The American occupation of Haiti lasted from 1915–34. The U.S. subjected Haitians to the hated forced labor system of the corvée, seized control over Haitian finance, and rewrote the Haitian Constitution at gunpoint, enabling foreign companies to acquire land in the country. The distorting and oppressive impacts of the U.S. occupation have been felt in […]
Monthly Review Magazine
The Industrial & Commercial Workers’ Union (ICU)—a trade union, rural peasant movement, and urban squatters’ movement—formed on the docks in Cape Town in 1919. Within a decade, the ICU had expanded across Southern Africa without regard for national borders and counted people from various African countries and the Caribbean in its leadership, as well as […]
Extractivist governments are stoking destruction in the Amazon and beyond. International alliances and Indigenous technologies can help protect the biome and support its 30 million inhabitants.
Sweden might have some credibility if it banned weapons sales to Saudi Arabia and the UAE. It is not enough to be moved by the tragedy in Yemen. Action is necessary.
In Saxon and Brandenburg, the leading parties held their lead and headed off the threat by the AfD. But in both states they were painfully weakened.
The three states in Eastern Germany now facing elections (two of them on Sunday) will be forced to decide on coalitions; no party will be strong enough to rule alone, most likely not even in two-party tandems.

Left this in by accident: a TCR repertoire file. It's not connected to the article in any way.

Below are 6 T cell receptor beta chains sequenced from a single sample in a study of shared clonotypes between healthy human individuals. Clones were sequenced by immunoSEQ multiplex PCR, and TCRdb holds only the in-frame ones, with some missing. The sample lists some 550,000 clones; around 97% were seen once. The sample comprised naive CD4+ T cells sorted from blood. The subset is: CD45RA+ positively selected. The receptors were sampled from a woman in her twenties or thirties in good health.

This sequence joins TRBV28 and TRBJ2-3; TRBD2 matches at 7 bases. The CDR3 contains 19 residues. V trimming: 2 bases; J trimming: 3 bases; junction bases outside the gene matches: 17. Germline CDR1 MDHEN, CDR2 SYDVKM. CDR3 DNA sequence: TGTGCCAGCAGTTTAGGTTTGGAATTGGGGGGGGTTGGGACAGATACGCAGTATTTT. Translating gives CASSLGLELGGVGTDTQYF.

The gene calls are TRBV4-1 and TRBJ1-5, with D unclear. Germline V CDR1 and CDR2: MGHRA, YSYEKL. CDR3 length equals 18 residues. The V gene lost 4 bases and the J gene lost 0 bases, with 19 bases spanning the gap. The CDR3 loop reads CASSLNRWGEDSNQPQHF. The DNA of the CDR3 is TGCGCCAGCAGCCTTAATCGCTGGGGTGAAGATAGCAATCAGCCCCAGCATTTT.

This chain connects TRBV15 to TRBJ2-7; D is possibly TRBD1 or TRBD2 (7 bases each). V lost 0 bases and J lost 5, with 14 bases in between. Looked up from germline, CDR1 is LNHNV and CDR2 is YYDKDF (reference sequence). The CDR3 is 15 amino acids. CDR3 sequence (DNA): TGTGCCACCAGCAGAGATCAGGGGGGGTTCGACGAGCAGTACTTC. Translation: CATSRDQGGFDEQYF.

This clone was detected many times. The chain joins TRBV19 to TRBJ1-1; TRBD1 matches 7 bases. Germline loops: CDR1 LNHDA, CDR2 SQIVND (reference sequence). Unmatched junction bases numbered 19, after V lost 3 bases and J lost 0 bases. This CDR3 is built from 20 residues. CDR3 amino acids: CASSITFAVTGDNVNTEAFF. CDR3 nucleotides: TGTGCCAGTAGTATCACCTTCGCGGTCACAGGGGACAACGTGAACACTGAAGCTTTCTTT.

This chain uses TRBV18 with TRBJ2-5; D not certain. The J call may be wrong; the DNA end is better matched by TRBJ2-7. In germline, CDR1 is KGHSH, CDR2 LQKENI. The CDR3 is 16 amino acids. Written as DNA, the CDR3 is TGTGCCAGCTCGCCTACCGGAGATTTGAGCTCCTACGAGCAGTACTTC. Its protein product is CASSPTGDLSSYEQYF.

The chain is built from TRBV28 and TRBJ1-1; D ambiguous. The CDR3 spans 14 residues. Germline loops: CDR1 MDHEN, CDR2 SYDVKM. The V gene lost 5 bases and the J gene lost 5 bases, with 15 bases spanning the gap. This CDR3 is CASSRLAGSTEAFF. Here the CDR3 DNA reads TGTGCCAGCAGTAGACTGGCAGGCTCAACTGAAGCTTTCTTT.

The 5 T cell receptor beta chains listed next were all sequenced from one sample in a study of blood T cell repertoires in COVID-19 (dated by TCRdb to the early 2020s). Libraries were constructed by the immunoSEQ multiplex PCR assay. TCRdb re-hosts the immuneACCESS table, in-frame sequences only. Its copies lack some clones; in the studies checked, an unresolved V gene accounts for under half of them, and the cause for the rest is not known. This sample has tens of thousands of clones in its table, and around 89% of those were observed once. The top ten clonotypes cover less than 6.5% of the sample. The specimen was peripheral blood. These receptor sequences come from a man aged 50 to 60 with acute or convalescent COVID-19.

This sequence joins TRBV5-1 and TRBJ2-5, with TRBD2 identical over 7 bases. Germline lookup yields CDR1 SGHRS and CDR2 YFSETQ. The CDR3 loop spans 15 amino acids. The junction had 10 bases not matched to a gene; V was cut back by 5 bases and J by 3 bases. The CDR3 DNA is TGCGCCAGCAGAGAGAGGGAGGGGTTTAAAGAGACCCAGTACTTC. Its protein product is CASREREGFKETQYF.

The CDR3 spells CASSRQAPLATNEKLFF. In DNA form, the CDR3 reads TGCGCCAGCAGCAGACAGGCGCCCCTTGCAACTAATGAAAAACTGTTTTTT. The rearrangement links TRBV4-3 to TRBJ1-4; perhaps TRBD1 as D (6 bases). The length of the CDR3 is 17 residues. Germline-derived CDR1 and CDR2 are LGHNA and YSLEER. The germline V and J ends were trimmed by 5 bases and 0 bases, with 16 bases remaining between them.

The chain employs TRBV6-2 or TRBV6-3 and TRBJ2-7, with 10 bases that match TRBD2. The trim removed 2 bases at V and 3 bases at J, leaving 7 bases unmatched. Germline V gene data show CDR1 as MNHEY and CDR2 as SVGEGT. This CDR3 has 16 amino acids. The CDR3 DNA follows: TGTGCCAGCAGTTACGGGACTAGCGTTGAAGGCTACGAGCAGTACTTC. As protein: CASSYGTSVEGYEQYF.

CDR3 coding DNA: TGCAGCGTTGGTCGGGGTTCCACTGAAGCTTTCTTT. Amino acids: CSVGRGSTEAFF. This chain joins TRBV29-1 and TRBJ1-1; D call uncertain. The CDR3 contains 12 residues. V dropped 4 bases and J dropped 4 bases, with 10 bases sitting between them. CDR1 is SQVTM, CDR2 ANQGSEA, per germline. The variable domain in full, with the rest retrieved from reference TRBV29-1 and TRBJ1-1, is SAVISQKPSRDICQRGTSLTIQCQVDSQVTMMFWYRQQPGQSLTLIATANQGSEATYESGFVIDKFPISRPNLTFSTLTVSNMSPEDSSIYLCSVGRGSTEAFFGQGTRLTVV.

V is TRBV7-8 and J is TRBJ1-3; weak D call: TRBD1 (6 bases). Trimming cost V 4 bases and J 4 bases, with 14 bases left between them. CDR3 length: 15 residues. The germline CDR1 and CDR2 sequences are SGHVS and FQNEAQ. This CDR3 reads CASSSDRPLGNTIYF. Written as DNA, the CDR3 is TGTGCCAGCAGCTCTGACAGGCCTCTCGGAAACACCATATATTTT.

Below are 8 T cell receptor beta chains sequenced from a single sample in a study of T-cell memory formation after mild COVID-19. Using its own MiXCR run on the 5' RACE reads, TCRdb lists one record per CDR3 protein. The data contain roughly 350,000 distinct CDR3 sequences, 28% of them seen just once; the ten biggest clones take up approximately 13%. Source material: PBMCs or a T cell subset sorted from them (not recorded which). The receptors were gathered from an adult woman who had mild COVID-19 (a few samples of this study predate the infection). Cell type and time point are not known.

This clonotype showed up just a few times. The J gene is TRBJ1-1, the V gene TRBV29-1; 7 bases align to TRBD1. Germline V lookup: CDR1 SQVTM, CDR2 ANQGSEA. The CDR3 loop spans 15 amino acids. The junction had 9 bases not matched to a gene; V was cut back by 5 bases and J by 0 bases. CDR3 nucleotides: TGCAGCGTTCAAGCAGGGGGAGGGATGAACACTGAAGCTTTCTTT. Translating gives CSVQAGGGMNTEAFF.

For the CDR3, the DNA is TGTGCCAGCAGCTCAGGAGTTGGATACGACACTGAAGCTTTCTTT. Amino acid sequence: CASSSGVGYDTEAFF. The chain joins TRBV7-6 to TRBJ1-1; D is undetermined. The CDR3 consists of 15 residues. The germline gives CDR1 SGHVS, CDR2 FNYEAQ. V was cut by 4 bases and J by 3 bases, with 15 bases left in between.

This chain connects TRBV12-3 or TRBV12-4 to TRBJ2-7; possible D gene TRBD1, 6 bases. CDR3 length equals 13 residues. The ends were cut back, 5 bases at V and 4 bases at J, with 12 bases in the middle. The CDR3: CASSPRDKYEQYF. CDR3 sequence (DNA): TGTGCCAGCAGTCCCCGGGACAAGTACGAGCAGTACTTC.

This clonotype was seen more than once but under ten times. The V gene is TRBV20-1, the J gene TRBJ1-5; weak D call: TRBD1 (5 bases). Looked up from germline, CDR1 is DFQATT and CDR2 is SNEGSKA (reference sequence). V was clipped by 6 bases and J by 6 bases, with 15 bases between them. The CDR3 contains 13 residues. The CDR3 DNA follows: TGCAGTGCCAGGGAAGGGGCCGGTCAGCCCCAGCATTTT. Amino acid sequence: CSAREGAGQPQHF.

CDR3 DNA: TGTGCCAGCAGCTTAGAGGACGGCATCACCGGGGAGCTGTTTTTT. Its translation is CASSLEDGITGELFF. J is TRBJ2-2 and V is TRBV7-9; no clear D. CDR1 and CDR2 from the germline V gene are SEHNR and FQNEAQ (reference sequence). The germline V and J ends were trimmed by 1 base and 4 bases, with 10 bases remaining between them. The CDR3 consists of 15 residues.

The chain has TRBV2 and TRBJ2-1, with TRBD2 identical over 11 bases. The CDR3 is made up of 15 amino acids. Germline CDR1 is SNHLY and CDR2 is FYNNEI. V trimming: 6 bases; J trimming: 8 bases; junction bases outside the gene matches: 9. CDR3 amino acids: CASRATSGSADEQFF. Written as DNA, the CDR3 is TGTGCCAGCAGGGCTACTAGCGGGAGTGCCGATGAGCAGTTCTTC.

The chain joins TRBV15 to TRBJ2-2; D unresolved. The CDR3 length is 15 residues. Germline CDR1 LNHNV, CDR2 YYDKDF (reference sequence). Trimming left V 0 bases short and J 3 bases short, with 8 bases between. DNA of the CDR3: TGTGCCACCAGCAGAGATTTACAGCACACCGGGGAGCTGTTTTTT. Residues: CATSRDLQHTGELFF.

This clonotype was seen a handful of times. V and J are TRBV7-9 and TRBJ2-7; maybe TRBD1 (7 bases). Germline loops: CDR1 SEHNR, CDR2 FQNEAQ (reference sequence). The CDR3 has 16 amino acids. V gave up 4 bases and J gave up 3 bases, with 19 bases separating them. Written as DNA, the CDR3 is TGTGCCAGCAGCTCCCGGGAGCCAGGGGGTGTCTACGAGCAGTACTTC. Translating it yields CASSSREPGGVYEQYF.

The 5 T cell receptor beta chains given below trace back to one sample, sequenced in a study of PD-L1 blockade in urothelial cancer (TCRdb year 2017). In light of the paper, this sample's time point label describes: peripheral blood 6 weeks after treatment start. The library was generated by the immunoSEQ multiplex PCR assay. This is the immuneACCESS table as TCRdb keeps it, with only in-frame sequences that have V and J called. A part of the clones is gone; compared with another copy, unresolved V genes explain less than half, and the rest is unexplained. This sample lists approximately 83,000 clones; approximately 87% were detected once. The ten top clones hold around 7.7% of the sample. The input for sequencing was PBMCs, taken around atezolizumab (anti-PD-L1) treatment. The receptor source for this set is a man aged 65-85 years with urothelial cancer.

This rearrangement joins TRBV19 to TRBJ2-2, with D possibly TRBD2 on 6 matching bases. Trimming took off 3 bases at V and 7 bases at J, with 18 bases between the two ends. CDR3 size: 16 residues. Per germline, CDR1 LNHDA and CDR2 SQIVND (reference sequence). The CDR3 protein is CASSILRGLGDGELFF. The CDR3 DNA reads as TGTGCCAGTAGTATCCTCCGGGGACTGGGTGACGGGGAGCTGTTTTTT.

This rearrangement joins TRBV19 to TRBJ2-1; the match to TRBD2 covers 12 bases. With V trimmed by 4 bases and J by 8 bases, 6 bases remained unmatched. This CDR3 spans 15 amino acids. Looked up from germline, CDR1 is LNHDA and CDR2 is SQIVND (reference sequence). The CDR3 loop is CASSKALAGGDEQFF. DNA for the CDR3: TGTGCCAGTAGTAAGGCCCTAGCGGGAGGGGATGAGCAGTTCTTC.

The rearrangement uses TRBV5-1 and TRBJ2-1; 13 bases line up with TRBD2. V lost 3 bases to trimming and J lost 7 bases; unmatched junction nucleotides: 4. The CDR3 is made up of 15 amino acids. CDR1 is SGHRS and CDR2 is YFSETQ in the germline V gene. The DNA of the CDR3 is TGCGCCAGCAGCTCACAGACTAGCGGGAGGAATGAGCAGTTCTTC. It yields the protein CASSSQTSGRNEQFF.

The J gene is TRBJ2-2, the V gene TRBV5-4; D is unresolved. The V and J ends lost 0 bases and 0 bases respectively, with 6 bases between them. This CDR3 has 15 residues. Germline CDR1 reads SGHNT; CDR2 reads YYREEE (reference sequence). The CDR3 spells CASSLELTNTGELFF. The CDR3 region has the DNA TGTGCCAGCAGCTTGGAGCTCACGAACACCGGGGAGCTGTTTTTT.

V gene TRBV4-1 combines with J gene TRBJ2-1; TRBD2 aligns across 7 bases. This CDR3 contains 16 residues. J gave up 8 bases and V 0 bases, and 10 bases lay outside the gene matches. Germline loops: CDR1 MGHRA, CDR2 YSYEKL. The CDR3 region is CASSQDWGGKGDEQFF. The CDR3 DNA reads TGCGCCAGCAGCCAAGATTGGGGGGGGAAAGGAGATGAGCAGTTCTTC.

Degrowth seeks to invert the Lauderdale Paradox. By calling for a fairer distribution of existing resources and the expansion of public goods, degrowth demands not scarcity but ratherabundance (see Sahlins, 1976; Galbraith, 1998; Latouche, 2014; D’Alisa et al., 2014).
Through their control over supply chains, multinationals based in the global north exploit workers in the global south.
The British, it is clear, seized the Iranian tanker at the urging of the United States. There was no previous British warning that it might enter in such a muscular way into the U.S. attempt to suffocate Iran.
What follows is a somewhat complex tale of what happens when a labor union, structured to be unaccountable to the rank-and-file membership, embraces a system of labor-management cooperation rather than a class-conscious understanding that workers and their employers are adversaries with fundamentally opposed goals and desires.
Before the Berlin Wall was torn down we all made sarcastic jokes about its official designation by East German (GDR) party leaders as “anti-fascist protective barrier”. But hearing racist ranting by AfD leaders now hoping for victories and seeing gangs of marching thugs with barely–paraphrased Nazi slogans we must wonder if perhaps that scorned terminology […]
Before India’s Home Minister Amit Shah introduced the Jammu and Kashmir Reorganization Bill in the Indian Parliament, his government sent tens of thousands of Indian troops into Kashmir. There is no official number, but it is often said that there are nearly 600,000 Indian troops in the state. That a population of 12 million people […]
The essays compiled in this special issue of Key Words address the theme of crisis. But which crisis?
In 2019, the World Bank (WB) and the IMF will be 75 years old. These two international financial institutions (IFI), founded in 1944, are dominated by the USA and a few allied major powers who work to generalize policies that run counter the interests of the world’s populations.
The problem for any negotiations is that the U.S. position is untenable. The U.S. wants to prevent Iran from exercising its right under the Nuclear Non-Proliferation Treaty (1968) to enrich uranium even to low levels. It is this impossible position by Washington that will prevent diplomacy.